Nonprofit organizations are expected to deliver results on multiple fronts. The result can be a nightmare for prioritization. A simple framework that spells out the tradeoffs between mission, resources, advantages and impact can help sort it out.
If you lead a nonprofit, my guess is that you are constantly grappling with the reality of multiple missions. It can lead to a strategy-free, frustrating existence that wastes resources. Here, I’m going to use an approach inspired by my mentor, Ian MacMillan.
Mission and Intended Impact
Nonprofits often have grand mission statements that leave the question of what success would look like unclear. Instead, specify impact. At Larkin Street Youth Services the intended impact is: “help homeless youths, ages 12 to 24, in the San Francisco Bay area develop the self-sufficiency and skills to live independently.”
Mission clarity and mission fit are the first dimension.
Munificence of resources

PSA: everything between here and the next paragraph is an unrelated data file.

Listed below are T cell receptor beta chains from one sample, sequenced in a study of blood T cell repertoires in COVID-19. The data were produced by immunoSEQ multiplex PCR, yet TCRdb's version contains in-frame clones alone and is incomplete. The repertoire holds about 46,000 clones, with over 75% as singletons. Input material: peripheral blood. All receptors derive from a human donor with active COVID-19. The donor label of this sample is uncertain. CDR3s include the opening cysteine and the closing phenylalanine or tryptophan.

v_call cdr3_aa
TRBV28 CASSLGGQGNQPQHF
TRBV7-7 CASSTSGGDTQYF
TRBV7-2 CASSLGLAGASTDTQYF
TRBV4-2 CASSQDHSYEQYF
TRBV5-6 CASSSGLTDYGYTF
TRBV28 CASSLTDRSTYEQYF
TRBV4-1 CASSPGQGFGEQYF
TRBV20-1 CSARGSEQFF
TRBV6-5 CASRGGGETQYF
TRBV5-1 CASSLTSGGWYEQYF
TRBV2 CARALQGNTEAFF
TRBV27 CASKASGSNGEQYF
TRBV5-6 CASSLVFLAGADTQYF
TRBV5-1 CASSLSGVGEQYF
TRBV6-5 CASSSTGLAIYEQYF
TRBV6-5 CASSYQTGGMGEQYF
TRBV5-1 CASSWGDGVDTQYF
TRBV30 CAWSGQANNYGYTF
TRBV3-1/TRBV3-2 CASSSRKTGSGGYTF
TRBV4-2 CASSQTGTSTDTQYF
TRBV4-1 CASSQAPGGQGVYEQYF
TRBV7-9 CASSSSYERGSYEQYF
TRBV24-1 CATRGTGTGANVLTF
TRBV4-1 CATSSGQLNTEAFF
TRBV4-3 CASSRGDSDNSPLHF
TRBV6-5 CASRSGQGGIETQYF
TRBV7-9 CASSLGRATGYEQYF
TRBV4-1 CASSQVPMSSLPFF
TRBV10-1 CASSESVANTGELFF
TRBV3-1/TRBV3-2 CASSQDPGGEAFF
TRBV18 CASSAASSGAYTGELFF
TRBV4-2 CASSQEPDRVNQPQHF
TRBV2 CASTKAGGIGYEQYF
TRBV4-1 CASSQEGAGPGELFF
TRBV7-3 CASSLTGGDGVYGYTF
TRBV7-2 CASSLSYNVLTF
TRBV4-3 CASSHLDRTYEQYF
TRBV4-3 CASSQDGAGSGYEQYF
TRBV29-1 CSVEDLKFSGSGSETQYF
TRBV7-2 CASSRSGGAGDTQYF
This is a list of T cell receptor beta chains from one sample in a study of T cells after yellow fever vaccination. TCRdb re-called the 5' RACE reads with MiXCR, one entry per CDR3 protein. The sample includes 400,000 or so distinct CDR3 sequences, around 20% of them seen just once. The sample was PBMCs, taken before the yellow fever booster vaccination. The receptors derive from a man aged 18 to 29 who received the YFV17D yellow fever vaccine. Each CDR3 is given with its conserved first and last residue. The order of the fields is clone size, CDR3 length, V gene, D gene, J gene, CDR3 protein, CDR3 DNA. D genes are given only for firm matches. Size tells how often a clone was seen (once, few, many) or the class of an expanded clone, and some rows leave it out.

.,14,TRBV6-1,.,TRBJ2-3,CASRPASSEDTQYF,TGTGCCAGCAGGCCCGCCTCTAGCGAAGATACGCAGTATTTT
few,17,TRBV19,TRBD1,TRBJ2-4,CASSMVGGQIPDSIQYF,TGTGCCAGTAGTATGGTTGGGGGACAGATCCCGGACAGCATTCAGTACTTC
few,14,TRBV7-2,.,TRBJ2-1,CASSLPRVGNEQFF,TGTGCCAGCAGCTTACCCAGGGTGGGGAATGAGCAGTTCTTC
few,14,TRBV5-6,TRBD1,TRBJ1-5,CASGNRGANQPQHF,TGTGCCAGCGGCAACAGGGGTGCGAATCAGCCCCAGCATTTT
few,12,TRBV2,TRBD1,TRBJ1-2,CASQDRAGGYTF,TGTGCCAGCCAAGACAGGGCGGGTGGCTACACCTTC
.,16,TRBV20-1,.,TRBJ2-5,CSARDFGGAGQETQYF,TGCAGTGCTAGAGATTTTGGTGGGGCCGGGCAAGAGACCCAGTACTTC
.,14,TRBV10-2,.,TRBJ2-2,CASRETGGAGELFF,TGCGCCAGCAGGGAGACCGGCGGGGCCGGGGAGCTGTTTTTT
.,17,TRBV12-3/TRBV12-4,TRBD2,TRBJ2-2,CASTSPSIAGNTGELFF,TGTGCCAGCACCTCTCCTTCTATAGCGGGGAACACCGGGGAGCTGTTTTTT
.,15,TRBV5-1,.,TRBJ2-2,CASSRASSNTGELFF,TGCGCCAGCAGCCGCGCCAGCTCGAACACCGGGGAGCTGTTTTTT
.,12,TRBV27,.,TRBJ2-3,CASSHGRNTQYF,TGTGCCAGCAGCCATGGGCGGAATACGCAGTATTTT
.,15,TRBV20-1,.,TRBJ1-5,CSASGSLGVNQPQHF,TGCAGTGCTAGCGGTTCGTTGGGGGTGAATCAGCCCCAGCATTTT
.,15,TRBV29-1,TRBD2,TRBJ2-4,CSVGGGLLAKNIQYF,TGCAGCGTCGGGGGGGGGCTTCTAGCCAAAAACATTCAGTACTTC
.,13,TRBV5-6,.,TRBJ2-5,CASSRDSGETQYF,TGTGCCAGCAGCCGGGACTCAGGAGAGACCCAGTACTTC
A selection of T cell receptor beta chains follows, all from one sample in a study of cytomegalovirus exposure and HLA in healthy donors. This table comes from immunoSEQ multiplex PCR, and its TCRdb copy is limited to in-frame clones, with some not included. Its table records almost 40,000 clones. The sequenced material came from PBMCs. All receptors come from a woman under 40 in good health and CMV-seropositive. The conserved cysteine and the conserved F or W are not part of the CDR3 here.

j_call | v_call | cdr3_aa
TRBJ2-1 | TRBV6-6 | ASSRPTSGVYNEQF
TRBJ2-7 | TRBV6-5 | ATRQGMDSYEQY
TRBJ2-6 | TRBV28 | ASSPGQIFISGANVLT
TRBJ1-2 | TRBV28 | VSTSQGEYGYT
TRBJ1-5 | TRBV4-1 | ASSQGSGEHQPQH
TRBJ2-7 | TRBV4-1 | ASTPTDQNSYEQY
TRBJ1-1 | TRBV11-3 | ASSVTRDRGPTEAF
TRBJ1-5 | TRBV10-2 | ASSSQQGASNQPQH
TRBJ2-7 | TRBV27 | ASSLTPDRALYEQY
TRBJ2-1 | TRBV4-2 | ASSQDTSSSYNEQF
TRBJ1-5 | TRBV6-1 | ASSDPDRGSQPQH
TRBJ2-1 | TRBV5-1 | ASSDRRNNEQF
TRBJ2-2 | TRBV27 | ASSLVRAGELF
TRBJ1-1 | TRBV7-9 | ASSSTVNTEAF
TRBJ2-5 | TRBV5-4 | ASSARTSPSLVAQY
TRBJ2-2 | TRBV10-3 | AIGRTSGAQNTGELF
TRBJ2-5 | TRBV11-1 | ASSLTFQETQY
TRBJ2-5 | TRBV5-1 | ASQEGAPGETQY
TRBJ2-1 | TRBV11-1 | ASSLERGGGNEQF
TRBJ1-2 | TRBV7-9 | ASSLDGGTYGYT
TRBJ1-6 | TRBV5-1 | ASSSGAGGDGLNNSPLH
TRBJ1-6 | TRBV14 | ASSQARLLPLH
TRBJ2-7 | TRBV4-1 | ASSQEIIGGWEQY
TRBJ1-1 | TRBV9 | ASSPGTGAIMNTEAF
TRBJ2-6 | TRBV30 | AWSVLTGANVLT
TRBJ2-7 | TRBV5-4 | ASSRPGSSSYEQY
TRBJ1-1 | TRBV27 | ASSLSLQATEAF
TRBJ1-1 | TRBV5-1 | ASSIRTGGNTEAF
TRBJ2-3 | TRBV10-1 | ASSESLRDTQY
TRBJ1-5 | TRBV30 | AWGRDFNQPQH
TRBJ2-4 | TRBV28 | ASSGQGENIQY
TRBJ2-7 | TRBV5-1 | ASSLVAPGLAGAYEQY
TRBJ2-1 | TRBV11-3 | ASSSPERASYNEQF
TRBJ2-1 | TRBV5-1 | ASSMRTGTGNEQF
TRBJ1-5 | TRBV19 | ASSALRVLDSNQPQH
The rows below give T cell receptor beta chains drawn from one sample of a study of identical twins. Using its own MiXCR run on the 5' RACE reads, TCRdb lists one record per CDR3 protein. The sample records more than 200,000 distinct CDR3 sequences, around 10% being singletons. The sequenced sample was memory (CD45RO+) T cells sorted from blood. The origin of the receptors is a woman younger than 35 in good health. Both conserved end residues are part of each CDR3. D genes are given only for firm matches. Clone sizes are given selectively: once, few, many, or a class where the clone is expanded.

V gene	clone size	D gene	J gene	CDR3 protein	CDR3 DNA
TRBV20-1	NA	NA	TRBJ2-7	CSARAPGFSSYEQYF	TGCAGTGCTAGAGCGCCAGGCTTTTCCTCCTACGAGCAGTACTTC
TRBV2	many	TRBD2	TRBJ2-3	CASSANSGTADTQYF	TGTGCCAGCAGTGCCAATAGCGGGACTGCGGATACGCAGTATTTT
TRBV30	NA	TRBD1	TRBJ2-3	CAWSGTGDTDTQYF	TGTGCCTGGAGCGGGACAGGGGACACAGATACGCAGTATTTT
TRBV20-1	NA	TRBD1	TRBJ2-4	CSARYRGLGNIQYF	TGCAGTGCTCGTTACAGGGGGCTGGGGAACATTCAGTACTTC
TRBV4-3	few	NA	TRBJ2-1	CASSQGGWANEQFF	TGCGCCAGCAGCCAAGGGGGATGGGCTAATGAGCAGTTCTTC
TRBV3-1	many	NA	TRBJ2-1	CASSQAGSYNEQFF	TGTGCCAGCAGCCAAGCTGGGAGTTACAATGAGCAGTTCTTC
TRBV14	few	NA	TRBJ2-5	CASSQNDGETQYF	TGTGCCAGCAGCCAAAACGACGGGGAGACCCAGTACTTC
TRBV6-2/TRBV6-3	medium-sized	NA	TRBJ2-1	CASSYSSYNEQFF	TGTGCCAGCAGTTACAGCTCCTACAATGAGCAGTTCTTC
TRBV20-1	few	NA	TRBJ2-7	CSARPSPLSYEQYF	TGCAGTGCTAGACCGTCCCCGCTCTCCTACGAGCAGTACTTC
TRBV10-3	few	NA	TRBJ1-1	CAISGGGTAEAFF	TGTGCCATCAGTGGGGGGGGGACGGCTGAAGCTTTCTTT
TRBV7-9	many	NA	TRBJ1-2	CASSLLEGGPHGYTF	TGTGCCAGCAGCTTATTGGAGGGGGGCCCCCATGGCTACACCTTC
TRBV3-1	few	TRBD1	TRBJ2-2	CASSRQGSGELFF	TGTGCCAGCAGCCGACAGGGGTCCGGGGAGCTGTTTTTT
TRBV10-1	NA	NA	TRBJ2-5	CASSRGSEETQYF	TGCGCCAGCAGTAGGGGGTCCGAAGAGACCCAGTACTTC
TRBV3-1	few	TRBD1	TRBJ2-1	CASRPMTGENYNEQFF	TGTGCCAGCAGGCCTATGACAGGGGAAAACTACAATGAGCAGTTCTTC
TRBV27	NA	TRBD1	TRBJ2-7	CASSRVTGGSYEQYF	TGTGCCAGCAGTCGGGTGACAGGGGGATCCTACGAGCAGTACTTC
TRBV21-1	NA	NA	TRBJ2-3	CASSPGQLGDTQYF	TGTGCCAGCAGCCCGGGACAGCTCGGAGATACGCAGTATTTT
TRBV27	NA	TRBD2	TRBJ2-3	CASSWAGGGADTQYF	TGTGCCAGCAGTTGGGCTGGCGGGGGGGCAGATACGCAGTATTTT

Notwithstanding your mission, you still have to pay the bills! The quality of outcomes has little bearing on the amount of resources made available to charitable causes. There are literally hundreds of examples of vast resources being poured into solving social problems to virtually no effect.
This is a key reason to separate mission fit from the potential “market.”
Seeking out underserved customers
The most successful nonprofits (as Kevin Barenblat of Fast Forward points out) “commit first to reaching an underserved population, which often includes higher acquisition costs and lower lifetime value. This unwavering focus on an underserved market segment, even when there are others who could benefit from the nonprofit’s programs, drives all aspects of the organization’s strategy.”
A final dimension is how effectively your nonprofit can tackle the problem…